Additionally, the 90D is a fantastic camera. Top of its class. It is very capable but someone will mention it is a crop sensor so you benefit from that for wildlife. This debate has gone on as long as there have been crop sensor cameras. Is it better to use a crop sensor for the tele gain or simply crop a FF camera to the same aspect ratio. The answer is yes and no. It can be and just as likely to not make any difference at all. Just use what you have and pay little to no attention to that.

Where this can be a difference is the SS. Your 400mm acts like a 640mm lens on a 90D and that makes the recommendation of keeping the SS at 1/1000 even more important. So, 1/1000, raw and DPP4 and you are good to go! Come back and show some samples.

EB
EOS 1DX and 1D Mk IV and less lenses then before!

Waddizzle
Legend
Legend

@Dmcd3055 wrote:

Any recommendations for the best settings for shooting wildlife with a canon 90D using 100-400 zoom

Just not getting crisp sharp photos


Welcome to the forum!

Unfortunately, that is not exactly how it works.  There isn’t a “one size fits all” combination of camera settings that works for all shooting scenarios.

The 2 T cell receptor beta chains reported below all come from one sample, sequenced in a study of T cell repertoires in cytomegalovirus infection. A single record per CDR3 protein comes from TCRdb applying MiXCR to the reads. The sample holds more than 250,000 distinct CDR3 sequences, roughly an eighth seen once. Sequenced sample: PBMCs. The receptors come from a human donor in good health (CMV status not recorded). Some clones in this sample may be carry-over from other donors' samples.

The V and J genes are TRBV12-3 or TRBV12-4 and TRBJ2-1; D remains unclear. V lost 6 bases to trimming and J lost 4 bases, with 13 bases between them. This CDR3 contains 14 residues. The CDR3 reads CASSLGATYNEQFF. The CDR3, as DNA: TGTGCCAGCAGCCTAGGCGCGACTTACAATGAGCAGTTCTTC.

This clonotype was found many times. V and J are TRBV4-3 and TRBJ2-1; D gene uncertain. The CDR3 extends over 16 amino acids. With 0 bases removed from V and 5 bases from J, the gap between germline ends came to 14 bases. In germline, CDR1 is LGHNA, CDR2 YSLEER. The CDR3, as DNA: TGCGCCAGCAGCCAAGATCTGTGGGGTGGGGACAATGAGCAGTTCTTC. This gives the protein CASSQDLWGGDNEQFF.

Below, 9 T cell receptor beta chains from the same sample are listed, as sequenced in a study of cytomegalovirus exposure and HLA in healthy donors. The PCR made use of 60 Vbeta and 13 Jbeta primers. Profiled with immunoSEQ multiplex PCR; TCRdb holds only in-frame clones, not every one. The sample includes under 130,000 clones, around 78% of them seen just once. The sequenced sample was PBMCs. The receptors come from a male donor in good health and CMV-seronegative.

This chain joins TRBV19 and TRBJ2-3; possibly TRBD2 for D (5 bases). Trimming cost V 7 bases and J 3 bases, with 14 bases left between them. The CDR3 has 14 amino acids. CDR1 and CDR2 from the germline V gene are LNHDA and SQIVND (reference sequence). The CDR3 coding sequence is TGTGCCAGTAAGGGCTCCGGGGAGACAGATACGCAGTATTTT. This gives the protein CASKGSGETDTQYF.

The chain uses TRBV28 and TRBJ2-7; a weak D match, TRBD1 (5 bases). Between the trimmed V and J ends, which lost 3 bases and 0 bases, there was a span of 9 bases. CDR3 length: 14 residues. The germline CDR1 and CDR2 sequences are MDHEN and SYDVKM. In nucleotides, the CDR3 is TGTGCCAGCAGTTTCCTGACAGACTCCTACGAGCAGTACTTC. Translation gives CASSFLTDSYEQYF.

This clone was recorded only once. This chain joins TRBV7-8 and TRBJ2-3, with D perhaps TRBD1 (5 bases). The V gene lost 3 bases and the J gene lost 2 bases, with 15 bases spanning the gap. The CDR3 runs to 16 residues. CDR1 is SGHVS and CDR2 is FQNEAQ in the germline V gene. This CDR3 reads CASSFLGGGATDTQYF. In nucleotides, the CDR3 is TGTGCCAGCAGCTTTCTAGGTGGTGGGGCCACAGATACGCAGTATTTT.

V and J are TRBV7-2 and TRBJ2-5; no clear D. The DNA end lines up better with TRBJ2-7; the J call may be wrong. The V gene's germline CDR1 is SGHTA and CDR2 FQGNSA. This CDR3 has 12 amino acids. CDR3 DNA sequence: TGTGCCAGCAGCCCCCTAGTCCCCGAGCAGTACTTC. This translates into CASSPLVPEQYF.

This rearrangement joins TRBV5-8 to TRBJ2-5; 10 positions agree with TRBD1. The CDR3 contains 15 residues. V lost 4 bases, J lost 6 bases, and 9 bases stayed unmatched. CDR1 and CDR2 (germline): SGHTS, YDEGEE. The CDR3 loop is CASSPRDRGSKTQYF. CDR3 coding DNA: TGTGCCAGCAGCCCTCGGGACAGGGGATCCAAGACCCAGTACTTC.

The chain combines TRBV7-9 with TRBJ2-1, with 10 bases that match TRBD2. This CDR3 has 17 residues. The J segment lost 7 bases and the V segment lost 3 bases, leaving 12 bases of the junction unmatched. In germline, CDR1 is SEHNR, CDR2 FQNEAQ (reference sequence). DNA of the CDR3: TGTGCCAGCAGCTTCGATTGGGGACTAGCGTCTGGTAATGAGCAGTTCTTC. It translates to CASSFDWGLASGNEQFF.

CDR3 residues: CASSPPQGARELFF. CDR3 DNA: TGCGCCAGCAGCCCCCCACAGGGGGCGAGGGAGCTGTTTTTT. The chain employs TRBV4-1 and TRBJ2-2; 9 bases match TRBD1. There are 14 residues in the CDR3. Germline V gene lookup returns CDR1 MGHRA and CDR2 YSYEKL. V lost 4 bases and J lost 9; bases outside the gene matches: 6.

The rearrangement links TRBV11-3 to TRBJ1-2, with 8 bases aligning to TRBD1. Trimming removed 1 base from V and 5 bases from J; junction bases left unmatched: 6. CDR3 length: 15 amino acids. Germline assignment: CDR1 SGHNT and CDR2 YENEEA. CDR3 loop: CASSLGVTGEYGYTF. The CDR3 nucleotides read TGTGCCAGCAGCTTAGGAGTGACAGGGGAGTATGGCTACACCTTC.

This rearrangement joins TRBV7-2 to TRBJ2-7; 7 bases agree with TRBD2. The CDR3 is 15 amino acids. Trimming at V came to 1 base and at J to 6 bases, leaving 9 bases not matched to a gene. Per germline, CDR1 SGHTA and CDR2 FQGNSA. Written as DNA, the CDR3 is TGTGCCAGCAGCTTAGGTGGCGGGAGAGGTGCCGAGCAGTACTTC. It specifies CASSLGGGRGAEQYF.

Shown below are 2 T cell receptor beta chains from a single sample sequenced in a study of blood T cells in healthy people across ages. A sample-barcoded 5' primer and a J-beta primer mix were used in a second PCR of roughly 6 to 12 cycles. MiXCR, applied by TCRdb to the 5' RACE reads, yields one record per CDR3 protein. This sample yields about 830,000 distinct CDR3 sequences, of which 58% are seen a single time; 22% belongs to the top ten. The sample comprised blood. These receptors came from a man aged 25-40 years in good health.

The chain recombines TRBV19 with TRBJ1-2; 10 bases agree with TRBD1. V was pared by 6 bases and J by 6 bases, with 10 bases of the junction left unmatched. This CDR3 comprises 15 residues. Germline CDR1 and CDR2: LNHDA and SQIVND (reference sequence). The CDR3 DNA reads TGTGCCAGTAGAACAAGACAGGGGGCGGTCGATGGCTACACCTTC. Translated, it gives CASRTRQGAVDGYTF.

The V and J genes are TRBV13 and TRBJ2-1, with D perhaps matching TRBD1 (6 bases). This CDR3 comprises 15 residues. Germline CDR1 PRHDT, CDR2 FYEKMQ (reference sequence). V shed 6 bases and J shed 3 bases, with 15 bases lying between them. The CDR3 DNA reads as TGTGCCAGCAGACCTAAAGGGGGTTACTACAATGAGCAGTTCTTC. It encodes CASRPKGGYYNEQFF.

To use the camera most effectively, there are two learning curves involved.  One is learning about the basics of photography, which includes “The Exposure Triangle”, “Depth of Field”, and to some degree “Composition.”  Number two is learning the basics of how a DSLR camera works and how to apply the basics of photography to improving your camera settings for Autofocus Mode, Drive Mode, Exposure Settings, and more.

I like to compare learning to use a camera to learning how to drive a car.  You begin with learning the rules of the road and taking a written test.  One you pass a written test, then you can begin learning how to operate an automobile in preparation for a road test.  

Learning the rules of the road is the most important part, which I compare to learning the basics of photography.  If you cannot read a street signs, observe lane markings, and traffic lights, then you will not be able to get from Point A to Point B successfully very often, if at all.

Learning how to operate a motor vehicle is the easy part.  Most motor vehicles all work in pretty much the same way.  It is the same with DSLR cameras.  They all pretty much work the same way.  The main difference between one car and the next is how the dashboard is laid out.  Same with camerss.

Another good analogy is learning how to play a musical instrument like a piano.  If you do not first learn some music theory, then you will almost certainly never be able to play your new piano.  Again, all keyboard instruments work in pretty much the same way, just like cars and cameras.

YouTube is a great resource for learning about these topics for free.